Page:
Address: _________ _________________ _________________

Dear Mr. / Ms. / Mrs. _______

Recently, I was invited to compete in Miss USA State Preliminary Competition. While at the State Preliminary Pageant, I will have the opportunity to be chosen as the state's representative to the Miss USA National Pageants.

I would be grateful if you helped in sponsoring me in Miss Colorado USA for my chance to win. More than 20-50 women will be competing with me. This event will be televised regionally with an anticipated audience of 2 to 300,000 and all my sponsors will be named in the pageant and on future productions website. The amount a sponsor may contribute is flexible. You could assist me through one of the options listed below. $____ – Your name, description, and logo $____ – Your name and description $____ – Your name and logo $____ – Your name If you are interested in sponsoring me, please get back to me at ___________________. Thank you very much for your time.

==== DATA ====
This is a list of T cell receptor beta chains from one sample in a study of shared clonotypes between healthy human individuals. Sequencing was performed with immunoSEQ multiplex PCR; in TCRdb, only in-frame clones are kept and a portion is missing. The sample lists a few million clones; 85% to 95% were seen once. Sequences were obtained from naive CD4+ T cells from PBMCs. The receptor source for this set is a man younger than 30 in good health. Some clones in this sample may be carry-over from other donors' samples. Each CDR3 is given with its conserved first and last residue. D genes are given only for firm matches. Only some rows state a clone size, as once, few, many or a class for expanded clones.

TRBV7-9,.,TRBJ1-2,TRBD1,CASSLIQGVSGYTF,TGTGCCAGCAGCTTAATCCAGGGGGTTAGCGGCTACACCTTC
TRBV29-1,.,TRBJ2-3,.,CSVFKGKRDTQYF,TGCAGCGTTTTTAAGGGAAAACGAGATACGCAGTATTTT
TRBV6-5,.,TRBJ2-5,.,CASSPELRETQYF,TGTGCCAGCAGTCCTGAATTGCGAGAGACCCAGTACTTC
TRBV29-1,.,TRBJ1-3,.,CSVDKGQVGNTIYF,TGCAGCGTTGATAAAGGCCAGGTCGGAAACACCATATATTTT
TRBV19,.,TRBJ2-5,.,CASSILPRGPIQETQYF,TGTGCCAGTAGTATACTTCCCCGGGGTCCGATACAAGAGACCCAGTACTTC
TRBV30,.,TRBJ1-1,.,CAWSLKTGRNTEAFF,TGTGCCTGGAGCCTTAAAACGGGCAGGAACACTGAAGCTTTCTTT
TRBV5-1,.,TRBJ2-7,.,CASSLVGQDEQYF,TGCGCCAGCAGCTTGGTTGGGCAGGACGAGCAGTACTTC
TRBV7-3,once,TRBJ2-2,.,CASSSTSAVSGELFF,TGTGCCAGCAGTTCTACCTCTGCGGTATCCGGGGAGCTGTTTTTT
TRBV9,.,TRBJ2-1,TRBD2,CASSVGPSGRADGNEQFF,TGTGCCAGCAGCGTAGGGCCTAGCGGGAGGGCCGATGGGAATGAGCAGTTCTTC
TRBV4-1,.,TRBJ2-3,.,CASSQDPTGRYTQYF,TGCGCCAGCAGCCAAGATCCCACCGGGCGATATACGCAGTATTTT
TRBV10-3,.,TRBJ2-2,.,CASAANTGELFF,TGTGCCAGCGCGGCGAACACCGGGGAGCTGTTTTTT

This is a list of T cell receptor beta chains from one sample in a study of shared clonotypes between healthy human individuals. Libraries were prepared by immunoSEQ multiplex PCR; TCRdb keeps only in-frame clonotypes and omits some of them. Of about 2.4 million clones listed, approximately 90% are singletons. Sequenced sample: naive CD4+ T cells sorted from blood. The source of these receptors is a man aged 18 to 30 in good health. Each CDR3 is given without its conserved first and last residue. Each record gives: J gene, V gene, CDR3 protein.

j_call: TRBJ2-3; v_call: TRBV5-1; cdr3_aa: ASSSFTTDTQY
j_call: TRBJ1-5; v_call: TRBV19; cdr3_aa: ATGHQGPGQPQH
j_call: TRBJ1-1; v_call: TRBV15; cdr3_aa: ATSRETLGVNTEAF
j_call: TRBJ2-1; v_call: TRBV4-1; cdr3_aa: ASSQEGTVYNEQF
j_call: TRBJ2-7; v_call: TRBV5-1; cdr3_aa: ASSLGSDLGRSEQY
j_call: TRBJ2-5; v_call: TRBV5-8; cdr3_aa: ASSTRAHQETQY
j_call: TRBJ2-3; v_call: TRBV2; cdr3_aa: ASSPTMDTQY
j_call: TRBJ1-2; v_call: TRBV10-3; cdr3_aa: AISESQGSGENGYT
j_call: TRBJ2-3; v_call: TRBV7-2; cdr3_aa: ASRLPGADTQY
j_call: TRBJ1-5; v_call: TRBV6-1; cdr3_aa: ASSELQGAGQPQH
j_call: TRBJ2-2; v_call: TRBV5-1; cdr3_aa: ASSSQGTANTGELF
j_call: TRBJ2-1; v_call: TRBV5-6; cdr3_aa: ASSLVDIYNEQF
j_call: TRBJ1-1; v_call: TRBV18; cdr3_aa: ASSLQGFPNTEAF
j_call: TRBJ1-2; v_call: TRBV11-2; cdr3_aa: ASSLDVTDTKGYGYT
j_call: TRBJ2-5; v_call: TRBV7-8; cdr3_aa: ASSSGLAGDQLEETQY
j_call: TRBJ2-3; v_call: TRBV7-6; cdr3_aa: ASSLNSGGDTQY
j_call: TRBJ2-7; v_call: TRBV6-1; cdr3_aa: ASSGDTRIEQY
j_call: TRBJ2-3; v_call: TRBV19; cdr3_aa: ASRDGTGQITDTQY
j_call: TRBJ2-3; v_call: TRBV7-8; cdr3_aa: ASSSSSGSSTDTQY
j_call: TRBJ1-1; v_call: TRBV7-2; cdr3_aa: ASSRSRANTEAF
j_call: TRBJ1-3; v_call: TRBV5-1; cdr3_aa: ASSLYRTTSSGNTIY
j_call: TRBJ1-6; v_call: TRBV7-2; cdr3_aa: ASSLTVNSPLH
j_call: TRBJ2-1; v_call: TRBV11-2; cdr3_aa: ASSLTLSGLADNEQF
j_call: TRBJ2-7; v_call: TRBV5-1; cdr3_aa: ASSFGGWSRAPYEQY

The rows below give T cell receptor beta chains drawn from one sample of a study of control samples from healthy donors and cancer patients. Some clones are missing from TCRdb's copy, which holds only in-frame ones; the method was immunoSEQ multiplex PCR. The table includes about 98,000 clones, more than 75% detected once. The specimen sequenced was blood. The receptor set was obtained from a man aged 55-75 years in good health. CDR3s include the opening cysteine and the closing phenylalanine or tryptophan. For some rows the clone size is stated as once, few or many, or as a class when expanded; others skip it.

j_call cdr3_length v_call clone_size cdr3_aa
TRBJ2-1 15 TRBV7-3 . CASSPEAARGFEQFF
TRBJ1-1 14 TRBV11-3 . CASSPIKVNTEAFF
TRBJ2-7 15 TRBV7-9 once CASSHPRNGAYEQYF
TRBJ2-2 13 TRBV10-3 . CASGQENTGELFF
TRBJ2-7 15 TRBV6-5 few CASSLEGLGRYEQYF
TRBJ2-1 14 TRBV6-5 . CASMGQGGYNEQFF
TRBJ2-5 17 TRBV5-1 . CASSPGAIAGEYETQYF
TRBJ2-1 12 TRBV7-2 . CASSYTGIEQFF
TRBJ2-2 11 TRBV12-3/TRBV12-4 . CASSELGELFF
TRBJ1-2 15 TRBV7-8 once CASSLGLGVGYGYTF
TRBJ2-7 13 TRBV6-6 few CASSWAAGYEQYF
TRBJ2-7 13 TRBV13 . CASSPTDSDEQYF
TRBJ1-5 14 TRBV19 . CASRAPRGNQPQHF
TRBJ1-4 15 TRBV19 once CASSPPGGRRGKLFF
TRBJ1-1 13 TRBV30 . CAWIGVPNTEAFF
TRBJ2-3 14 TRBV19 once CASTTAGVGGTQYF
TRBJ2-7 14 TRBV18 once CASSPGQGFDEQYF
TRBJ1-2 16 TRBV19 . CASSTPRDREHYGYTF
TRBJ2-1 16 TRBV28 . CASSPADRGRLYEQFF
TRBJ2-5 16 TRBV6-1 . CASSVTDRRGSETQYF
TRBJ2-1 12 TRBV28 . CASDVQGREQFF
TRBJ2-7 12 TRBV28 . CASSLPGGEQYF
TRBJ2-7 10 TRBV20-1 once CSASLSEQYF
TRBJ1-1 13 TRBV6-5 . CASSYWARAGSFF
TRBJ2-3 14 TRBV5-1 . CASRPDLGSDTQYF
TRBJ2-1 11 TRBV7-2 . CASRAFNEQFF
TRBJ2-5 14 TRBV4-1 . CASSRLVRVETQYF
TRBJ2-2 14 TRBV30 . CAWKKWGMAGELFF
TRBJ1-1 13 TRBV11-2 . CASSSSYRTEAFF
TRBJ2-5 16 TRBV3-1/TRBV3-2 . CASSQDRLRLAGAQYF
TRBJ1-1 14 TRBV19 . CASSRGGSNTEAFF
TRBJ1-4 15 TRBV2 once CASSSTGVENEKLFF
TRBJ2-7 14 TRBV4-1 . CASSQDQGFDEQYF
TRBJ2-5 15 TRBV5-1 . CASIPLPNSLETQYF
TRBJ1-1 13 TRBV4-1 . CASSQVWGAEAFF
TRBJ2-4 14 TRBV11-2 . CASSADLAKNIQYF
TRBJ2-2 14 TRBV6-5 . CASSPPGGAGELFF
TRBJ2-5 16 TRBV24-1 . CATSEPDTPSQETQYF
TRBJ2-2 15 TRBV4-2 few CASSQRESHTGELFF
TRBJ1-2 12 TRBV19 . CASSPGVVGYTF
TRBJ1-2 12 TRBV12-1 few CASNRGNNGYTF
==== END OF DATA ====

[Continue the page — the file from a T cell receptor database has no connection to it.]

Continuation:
Sincerely, Signed NameTyped Name


  • Do not be demanding. Ask politely.
  • Find a key contact person rather than a secretary or other third-party.
  • Unless you have exceedingly beautiful handwriting, type the letter. This will make it look more professional.
  • Companies get asked to sponsor events all the time, so be sure to include an explanation of why a particular company would be a match for your event.
  • Print the letter on high-quality paper for the nicest effect.
  • Follow up at least 7 days after sending the letter.
  • Include a sponsorship form that someone at the company can fill out.

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Sources and Citations